April 19 is a day set aside to remember the Holocaust. Many of my friends ask me to call the day Yom HaShoah -- the Hebrew words for Holocaust Memorial Day -- but I believe this is not a day to set Jews and Hebrew speakers apart from the rest of the world, leaving others to wonder just what Yom HaShoah means. It is a day everyone should remember the horrors of separating and eliminating from the earth an entire group of people -- in this case European Jews who were targeted for death by a Nazi policy that wanted to make Europe free of all Jews.
This is a day to think about my grandfather's three sisters who stayed behind in Bialystock, were murdered in 1943 and likely saw their synagogue burn down with 1,500 to 2,000 Jewish friends and relatives locked inside. I wonder what made them stay in Bialystock after their nine brothers and one sister left for England and America. Did they choose to stay or were they lacking the resources to leave? And if they chose to stay as so many others did, what was there that kept them there? What was life in Bialystock like? There must have been a good life of some kind. I wonder if they had the creative gene that flows through my family of photographers, art directors, glove makers, packaging designers? Or did they follow the other line of doctors and lawyers? All of us entrepreneurial. Did my great aunts paint? Embroider? Write? Decorate and maintain warm and wonderful homes? I can never know all the details but I can research and re-create in paintings what I glean from texts and old photos. What I see is a rich culture rooted in Europe with all its alternating welcomings and banishments where Jews made up an important part of everyday life for all. Erasing 6 million Jews damaged all of European culture -- the arts, business, social life. A few mad men were allowed to destroy the people and rich culture that made up so important a part of European life.
We also need to remember the non-Jewish people whose lives were destroyed by the insanity -- a friend whose childhood was turned upside down when her family was hunted out of their home. They aren't Jewish but were living in a place where their ethnicity wasn't wanted. Her brother saw his Jewish friends being sought out for beatings and death and was unable to speak about it until he was in his seventies. He locked up those memories for decades and created an armor for himself that surely took away from many of the pleasures he could have enjoyed. In that family also is a fine strain of creativity that no longer contributes to European culture. Another non-Jewish friend whose grandfather was a high ranking official in Poland escaped with her family when she was a small child. She remembers the cattle car they left in. I think about what they could have contributed to society in Poland and remember the gaping hole that is left by annihilating specific groups.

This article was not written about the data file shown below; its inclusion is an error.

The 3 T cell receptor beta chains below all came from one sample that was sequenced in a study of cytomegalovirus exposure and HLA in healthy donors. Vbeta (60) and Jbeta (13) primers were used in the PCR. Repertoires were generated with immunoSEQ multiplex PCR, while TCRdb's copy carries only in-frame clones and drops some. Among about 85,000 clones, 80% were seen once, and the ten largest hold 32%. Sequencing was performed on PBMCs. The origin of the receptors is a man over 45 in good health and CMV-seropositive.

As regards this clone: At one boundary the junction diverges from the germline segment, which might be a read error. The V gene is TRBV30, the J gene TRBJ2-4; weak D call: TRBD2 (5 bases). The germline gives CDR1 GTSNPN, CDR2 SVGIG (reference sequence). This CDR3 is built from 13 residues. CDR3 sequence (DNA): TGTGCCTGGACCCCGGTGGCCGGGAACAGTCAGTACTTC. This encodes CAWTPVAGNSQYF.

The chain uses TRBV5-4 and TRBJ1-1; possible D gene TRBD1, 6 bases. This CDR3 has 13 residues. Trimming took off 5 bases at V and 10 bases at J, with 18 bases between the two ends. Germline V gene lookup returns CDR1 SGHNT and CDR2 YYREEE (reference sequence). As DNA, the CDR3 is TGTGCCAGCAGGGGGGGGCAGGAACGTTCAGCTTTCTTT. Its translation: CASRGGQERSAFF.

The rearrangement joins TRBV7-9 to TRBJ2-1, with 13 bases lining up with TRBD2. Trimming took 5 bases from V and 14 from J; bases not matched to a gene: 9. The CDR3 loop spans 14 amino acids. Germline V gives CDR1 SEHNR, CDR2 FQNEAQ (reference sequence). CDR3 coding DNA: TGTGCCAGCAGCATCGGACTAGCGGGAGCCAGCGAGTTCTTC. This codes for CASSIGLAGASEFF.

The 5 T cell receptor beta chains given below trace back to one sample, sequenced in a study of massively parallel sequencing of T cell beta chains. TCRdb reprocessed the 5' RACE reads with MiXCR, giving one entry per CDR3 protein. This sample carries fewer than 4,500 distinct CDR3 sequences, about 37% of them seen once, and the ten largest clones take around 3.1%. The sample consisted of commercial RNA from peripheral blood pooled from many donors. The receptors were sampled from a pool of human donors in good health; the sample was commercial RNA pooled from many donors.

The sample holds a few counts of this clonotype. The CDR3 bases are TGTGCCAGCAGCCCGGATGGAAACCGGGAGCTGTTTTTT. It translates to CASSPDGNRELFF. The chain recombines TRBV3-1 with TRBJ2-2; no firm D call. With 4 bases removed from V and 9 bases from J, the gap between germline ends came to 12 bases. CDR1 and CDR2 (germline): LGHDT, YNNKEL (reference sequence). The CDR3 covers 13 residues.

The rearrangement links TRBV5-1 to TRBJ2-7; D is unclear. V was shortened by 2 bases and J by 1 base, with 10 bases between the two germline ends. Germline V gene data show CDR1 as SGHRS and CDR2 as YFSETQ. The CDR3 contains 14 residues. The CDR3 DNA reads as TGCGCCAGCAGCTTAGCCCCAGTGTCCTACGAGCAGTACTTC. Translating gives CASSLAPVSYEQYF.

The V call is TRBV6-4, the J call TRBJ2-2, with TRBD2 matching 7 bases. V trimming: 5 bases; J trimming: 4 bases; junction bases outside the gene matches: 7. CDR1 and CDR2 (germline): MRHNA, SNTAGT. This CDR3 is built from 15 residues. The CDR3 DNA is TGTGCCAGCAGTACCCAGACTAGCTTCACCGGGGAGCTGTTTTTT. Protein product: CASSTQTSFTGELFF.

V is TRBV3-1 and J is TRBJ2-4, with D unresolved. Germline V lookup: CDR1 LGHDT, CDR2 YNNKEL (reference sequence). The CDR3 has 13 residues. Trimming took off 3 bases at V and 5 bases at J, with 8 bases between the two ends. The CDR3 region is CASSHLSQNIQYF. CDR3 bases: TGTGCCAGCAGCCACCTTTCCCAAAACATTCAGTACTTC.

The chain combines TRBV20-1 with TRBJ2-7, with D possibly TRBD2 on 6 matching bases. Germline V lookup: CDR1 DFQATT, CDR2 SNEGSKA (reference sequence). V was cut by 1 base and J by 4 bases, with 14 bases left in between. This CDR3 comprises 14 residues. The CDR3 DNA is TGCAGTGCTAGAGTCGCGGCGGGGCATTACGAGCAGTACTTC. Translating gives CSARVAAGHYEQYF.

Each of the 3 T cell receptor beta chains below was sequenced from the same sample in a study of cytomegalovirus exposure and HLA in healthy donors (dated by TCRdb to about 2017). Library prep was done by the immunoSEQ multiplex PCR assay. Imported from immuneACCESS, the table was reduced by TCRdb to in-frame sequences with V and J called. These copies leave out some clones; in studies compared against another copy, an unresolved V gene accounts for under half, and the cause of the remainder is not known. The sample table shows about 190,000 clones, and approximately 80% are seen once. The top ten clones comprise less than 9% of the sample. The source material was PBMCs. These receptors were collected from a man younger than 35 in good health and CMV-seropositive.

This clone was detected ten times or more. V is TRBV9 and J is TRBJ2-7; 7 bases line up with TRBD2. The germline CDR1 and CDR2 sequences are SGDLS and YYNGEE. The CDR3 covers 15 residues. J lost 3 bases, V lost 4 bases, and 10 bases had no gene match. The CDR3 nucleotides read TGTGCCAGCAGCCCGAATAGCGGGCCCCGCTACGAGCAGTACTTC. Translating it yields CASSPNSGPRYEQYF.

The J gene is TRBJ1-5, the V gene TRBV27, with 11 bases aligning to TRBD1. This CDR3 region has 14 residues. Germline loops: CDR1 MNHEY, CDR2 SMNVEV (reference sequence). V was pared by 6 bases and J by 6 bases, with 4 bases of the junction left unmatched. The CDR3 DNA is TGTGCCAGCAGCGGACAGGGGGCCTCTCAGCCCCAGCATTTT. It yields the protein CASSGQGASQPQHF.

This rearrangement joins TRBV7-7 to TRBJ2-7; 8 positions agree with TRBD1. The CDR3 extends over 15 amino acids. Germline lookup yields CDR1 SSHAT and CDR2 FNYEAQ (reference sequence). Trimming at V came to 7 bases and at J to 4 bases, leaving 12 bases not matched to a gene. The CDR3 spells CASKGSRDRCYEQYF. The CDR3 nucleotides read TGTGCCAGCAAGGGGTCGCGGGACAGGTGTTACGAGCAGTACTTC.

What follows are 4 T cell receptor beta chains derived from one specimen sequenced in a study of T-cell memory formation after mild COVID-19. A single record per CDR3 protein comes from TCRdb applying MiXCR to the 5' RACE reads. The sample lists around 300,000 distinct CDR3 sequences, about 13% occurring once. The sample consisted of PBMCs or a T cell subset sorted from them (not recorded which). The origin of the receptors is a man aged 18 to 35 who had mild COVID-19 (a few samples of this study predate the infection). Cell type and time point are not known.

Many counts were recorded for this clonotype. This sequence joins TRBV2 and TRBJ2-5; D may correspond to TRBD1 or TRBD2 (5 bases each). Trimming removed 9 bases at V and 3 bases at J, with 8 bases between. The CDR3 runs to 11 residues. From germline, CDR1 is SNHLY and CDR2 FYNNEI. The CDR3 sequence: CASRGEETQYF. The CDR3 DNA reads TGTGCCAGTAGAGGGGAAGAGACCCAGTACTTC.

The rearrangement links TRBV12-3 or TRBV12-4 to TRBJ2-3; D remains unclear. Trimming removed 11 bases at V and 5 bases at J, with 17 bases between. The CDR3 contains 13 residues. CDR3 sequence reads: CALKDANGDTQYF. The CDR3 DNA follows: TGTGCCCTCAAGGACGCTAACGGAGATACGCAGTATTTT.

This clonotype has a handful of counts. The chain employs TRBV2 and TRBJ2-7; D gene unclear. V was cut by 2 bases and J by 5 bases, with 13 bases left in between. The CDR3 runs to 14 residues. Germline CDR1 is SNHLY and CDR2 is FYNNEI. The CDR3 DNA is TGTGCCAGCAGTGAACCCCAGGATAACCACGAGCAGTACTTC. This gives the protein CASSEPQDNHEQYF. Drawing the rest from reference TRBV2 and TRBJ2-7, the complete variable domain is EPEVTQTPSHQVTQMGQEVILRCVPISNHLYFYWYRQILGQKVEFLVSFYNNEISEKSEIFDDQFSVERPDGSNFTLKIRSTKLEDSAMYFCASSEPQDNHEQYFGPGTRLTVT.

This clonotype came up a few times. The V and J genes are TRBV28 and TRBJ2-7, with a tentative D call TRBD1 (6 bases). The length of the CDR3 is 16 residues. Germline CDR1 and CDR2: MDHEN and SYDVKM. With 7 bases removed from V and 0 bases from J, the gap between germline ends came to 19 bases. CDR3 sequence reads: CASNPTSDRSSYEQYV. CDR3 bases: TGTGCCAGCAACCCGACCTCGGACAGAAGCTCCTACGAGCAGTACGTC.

I also remember what we now call Righteous Persons -- those who helped Jews, saved them from death camps, supported them in hiding, aided them in leaving Europe, Jews and non-Jews, some of them members of my family.
For me, this Remembrance Day is for all the Jews who died, all the people whose lives were destroyed and the European civilization that cut off its nose to spite its face.
For me, painting synagogues is a way to remember all the good things that were erased by the Nazis and related parties. I think we must light candles for our dead and missing but also we must remember the larger culture, its joys, its beauty, its diversity that must never again be diminished by selecting a part for annihilation. For decades the pendulum has swung in the direction of sorrows. This year, I am choosing to remember what was lost and try to bring it back to its place in history where not just the murders will be remembered but the culture that thrived and left Europe impoverished when it was destroyed.